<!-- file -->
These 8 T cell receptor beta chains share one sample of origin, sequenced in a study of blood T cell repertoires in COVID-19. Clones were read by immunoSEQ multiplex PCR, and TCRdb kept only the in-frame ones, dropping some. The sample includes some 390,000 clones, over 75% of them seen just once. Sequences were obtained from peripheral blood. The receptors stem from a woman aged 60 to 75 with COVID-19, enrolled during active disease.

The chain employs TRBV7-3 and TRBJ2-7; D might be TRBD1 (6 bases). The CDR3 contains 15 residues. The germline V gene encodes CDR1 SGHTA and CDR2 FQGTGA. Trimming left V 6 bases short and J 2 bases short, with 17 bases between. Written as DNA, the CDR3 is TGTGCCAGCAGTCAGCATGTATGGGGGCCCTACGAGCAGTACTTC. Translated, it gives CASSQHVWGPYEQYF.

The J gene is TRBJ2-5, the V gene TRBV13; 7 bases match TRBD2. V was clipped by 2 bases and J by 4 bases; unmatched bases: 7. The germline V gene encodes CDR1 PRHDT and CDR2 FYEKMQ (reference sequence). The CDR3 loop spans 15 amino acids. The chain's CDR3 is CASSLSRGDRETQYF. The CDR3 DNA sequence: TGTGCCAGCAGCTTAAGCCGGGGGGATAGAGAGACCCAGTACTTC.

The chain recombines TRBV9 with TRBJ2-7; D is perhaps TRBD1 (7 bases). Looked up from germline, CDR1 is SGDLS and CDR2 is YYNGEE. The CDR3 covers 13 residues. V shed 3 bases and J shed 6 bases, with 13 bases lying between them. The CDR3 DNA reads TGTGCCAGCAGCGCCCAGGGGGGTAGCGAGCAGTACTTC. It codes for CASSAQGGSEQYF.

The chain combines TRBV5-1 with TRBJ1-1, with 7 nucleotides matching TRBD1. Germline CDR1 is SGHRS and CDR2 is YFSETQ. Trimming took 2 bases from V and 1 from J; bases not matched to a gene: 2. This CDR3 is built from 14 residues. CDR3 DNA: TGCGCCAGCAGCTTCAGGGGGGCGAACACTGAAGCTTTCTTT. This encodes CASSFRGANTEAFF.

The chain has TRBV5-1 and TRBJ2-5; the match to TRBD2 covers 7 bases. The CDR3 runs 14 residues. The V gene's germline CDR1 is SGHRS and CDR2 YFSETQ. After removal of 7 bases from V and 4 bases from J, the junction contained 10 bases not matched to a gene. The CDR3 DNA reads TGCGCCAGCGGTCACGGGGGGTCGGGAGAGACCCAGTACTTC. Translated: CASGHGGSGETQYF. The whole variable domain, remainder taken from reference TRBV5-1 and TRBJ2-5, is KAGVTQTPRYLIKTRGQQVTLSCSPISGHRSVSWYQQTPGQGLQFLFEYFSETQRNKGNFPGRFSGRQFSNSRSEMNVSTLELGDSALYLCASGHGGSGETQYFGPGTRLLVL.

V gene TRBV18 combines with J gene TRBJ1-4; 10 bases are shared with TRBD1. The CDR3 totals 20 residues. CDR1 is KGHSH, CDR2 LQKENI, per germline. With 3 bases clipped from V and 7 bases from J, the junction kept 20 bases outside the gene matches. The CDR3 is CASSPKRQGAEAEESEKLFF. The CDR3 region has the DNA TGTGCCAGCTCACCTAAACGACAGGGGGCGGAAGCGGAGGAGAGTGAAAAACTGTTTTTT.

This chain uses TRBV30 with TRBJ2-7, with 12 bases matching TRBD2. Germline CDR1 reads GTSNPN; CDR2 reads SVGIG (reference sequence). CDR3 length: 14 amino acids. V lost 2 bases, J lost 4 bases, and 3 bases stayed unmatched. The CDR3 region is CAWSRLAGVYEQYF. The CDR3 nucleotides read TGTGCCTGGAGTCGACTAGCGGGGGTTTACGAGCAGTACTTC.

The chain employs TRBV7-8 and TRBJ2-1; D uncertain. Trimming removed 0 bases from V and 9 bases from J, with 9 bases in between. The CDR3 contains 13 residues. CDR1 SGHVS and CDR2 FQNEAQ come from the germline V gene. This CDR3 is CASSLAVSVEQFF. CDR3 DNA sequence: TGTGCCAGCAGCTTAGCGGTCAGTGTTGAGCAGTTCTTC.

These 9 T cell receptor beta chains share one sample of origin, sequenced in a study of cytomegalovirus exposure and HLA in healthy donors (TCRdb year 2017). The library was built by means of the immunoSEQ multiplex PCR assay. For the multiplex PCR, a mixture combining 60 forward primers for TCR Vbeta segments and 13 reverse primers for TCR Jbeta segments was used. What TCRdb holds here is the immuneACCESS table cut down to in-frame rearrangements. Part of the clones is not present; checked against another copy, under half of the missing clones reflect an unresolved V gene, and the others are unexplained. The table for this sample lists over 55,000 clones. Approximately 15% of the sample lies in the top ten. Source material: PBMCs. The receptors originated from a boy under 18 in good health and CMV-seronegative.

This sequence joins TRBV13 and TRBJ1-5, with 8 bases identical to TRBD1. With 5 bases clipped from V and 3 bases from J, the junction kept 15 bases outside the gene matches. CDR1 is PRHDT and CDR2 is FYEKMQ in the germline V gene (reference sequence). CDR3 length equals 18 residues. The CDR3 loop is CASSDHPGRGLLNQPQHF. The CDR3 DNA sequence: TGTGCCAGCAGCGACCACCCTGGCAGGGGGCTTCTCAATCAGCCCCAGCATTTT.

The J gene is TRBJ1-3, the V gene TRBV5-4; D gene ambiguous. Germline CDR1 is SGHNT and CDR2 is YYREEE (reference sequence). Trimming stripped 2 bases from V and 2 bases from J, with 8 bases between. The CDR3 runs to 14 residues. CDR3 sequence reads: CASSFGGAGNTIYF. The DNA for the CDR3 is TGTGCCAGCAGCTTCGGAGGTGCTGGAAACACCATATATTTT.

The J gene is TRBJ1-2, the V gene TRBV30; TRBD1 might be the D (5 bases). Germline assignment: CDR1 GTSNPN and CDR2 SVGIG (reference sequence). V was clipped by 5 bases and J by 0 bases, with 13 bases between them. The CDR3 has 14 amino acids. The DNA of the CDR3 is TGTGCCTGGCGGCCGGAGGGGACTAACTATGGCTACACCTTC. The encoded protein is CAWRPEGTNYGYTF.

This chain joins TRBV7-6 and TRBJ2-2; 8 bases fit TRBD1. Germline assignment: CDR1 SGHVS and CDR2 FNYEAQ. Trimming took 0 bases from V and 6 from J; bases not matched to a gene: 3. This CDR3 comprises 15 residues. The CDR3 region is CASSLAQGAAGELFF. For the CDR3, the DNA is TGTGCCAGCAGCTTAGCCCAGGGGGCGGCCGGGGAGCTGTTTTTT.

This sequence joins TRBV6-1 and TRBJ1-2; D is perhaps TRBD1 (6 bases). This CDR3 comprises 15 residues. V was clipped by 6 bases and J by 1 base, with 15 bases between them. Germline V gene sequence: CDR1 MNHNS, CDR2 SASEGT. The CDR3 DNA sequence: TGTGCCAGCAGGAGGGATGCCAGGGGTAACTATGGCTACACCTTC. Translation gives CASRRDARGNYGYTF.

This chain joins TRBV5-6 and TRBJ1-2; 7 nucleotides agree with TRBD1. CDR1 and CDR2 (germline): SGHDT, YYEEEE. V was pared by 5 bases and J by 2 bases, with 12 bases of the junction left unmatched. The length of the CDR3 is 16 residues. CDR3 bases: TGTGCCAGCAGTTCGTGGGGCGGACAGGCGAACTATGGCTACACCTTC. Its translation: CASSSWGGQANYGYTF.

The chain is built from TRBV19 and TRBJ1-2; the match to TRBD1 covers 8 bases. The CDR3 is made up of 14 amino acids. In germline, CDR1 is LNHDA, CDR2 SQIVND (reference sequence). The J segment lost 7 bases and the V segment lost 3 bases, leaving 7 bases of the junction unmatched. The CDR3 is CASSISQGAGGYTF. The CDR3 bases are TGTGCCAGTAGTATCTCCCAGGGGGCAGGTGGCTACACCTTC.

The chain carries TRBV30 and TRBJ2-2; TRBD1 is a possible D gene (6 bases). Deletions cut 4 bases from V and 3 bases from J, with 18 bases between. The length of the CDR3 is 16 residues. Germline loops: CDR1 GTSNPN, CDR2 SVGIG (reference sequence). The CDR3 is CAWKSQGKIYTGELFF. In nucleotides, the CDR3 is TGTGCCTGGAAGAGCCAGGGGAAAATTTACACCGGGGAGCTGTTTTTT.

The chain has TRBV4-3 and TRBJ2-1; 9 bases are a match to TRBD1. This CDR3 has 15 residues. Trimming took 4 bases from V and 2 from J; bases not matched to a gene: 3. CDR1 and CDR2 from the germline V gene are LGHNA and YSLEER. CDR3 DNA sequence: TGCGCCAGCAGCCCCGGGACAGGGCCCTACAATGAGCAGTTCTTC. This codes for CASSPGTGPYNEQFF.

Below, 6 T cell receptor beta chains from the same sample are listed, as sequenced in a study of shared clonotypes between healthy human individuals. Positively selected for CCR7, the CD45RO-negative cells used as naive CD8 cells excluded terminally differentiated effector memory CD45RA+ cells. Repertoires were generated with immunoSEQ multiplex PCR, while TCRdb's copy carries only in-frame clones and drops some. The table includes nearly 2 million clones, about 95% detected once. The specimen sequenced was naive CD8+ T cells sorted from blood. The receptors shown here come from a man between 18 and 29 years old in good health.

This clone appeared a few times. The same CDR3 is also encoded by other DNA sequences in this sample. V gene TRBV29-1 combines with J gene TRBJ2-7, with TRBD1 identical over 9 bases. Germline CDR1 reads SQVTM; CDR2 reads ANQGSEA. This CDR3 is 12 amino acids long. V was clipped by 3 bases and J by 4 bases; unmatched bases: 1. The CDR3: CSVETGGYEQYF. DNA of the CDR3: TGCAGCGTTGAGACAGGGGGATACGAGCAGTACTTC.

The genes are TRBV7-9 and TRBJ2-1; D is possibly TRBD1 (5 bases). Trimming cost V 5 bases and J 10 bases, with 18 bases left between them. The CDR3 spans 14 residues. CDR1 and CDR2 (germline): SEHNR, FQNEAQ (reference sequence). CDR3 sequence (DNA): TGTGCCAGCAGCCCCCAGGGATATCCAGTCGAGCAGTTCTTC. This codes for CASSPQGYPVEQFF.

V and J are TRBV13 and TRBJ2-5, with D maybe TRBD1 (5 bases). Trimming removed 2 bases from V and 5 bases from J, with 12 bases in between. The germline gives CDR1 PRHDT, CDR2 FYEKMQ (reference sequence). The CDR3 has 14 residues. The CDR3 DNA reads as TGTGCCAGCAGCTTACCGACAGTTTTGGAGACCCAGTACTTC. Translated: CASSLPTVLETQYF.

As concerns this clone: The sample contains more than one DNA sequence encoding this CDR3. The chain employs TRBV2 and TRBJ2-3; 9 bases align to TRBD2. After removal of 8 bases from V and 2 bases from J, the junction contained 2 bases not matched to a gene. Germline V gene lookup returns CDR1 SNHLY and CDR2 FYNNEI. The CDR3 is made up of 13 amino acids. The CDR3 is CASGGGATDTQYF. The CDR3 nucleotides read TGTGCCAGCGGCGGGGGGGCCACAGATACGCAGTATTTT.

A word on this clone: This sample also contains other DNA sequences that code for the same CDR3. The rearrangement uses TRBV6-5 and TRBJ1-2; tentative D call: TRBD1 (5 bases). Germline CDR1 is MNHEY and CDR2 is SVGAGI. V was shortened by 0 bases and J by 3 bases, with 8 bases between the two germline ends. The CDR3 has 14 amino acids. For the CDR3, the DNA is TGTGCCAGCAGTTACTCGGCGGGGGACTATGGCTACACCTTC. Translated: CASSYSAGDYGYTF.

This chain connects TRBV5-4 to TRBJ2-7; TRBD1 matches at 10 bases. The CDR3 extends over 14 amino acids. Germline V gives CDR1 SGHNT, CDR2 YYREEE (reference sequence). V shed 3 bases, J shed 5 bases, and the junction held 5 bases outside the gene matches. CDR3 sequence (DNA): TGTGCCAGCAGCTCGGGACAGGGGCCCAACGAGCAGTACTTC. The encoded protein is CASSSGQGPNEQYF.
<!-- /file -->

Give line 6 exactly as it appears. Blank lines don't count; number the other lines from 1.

The chain has TRBV5-1 and TRBJ2-5; the match to TRBD2 covers 7 bases. The CDR3 runs 14 residues. The V gene's germline CDR1 is SGHRS and CDR2 YFSETQ. After removal of 7 bases from V and 4 bases from J, the junction contained 10 bases not matched to a gene. The CDR3 DNA reads TGCGCCAGCGGTCACGGGGGGTCGGGAGAGACCCAGTACTTC. Translated: CASGHGGSGETQYF. The whole variable domain, remainder taken from reference TRBV5-1 and TRBJ2-5, is KAGVTQTPRYLIKTRGQQVTLSCSPISGHRSVSWYQQTPGQGLQFLFEYFSETQRNKGNFPGRFSGRQFSNSRSEMNVSTLELGDSALYLCASGHGGSGETQYFGPGTRLLVL.